Muay Thai is perhaps Thailand’s most famous and unique sport and is a type of boxing that involves the feet and knees as well as the hands. Watching a Muay Thai match at one of Bangkok’s vibrant arenas such as Lumpinee Stadium is an exciting experience that most people will want to enjoy at least once during their time in the Land of Smiles.
Learning Muay Thai is an excellent way to get fit while hanging out in Bangkok. Muay Thai can be practiced by both men and women of all ages and is a good form of self-defence. There are numerous training centres scattered all over the city where visitors can sign up for individual lessons or a full course with experienced Muay Thai fighters.
Choosing to train for Muay Thai
The Muay Thai Institute is one of the most popular places to learn Muay Thai in Bangkok and the institute offers accredited training courses for boxers, referees and instructors. The Muay Thai Institute can be found in the Rangsit district of Bangkok and employs some of the instructors are former champions in Thailand. People who graduate from the Muay Thai Institute receive a certificate that is recognised by the Thai Ministry of Education as well as the World Muay Thai Council and this makes an excellent souvenir.
Of course, it is also possible to learn Muay Thai more casually. Many of the large fitness centres in Bangkok such as True Fitness come complete with a boxing ring where members can take Muay classes in their spare time, while a number of professional Muay Thai trainers also teach people in their own home or hotel room. People who are just passing through Bangkok and want to pick up a few pointers can also stop by the Muay Thai centre that is situated close to Khaosan Road.
Muay Thai Techniques
Before signing up for a Muay Thai course it is a good idea to learn some of the basics of this special Thai sport. ‘Keep your hands up!’ This combat sport involves both physical and mental discipline and uses stand-up striking combined with various types of clinching techniques. Muay Thai is often referred to as ‘the art of eight limbs’ because fighters use their fists, elbows, shins, knees and feet during matches.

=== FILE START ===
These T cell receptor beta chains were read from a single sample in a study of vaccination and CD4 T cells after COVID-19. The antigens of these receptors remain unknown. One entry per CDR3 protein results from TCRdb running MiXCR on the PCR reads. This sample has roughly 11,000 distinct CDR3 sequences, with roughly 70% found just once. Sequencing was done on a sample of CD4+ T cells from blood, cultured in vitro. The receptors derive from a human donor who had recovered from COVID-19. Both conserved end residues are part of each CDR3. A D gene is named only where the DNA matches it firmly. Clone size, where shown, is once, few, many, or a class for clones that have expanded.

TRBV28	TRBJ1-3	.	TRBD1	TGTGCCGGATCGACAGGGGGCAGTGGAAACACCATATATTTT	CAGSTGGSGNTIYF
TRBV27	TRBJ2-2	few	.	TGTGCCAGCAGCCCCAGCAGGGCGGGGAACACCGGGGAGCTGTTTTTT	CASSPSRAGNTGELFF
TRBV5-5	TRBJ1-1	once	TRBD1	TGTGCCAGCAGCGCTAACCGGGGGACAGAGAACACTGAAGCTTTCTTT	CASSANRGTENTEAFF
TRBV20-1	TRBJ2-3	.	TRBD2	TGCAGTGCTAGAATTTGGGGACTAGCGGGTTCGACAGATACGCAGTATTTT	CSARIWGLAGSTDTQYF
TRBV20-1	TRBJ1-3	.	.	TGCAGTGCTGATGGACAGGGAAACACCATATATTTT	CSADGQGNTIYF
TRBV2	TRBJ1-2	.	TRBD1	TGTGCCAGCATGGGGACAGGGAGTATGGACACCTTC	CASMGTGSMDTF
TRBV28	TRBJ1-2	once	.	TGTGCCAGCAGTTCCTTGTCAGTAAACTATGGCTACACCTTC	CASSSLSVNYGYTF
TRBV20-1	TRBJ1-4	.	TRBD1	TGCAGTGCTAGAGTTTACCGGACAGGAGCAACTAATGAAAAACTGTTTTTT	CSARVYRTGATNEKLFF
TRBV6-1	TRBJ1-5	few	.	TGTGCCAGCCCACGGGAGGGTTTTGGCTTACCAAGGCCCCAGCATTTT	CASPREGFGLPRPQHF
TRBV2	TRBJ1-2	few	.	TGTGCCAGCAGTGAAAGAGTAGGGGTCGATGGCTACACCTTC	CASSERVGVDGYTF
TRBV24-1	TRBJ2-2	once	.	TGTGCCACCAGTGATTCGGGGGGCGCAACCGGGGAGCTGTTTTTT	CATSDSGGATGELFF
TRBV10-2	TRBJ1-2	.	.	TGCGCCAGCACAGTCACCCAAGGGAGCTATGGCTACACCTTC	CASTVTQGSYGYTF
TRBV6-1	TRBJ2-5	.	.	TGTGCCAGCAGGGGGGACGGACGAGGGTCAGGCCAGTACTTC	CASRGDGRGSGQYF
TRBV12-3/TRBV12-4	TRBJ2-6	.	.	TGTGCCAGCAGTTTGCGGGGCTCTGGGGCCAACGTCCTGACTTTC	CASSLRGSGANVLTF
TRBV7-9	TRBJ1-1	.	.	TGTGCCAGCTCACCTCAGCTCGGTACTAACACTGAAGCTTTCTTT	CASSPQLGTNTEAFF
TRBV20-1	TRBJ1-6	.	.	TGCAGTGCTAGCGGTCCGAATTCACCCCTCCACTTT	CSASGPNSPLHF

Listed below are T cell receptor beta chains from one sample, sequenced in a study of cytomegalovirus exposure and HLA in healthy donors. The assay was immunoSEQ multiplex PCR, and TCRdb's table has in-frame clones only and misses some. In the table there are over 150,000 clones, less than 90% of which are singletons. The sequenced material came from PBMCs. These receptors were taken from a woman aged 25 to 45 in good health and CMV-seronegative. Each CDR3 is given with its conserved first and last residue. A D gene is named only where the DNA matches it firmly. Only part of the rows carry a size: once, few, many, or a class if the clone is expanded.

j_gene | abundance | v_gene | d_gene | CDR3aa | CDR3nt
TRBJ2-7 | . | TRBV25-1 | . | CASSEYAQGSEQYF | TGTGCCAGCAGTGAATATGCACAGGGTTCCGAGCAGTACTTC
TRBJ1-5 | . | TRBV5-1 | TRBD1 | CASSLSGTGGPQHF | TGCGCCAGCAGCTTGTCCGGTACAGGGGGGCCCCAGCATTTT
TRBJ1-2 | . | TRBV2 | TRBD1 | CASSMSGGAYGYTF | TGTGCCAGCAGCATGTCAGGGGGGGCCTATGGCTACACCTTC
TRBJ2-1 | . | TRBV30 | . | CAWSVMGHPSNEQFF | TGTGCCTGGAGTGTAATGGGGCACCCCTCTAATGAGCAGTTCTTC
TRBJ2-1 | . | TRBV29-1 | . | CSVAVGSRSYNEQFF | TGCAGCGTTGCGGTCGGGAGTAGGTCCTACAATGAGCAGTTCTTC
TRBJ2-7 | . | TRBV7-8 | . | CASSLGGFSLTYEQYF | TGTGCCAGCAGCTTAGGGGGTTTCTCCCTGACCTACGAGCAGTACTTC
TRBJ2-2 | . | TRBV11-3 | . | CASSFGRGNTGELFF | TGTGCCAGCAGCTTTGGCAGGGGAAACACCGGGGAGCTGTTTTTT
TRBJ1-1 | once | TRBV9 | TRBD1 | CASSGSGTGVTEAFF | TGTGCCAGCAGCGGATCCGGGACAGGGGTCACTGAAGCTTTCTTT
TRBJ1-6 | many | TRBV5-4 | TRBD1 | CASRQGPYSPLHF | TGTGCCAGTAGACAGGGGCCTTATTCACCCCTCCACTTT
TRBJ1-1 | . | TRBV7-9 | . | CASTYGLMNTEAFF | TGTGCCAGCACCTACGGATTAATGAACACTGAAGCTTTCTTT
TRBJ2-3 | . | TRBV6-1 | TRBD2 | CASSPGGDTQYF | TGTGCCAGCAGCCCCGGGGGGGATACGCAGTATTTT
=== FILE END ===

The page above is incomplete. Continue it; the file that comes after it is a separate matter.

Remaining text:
While there are various types of Muay Thai techniques, most involve using the entire body movement and rotating the hip with and every each punch, kick, elbow and block. The average Thai fighter is much smaller than their Western counterparts and they use agility rather than brute strength and muscle to beat their opponents. As a result, Muay Thai fighters are usually very fast and good at ducking and weaving out of tight spots to gain better positions to make an impact. However, blows tend to be quite powerful when they are delivered, especially blows from the feet, shins and knees.
People who wish to take part in a Muay Thai match will also be expected to learn certain Buddhist practices such as waiing to their opponent before the match and saying praise to Lord Buddha. People who have completed Muay Thai training will then have the option to take part in public matches in various stadiums around Thailand and show off their skills to crowds of sports fans.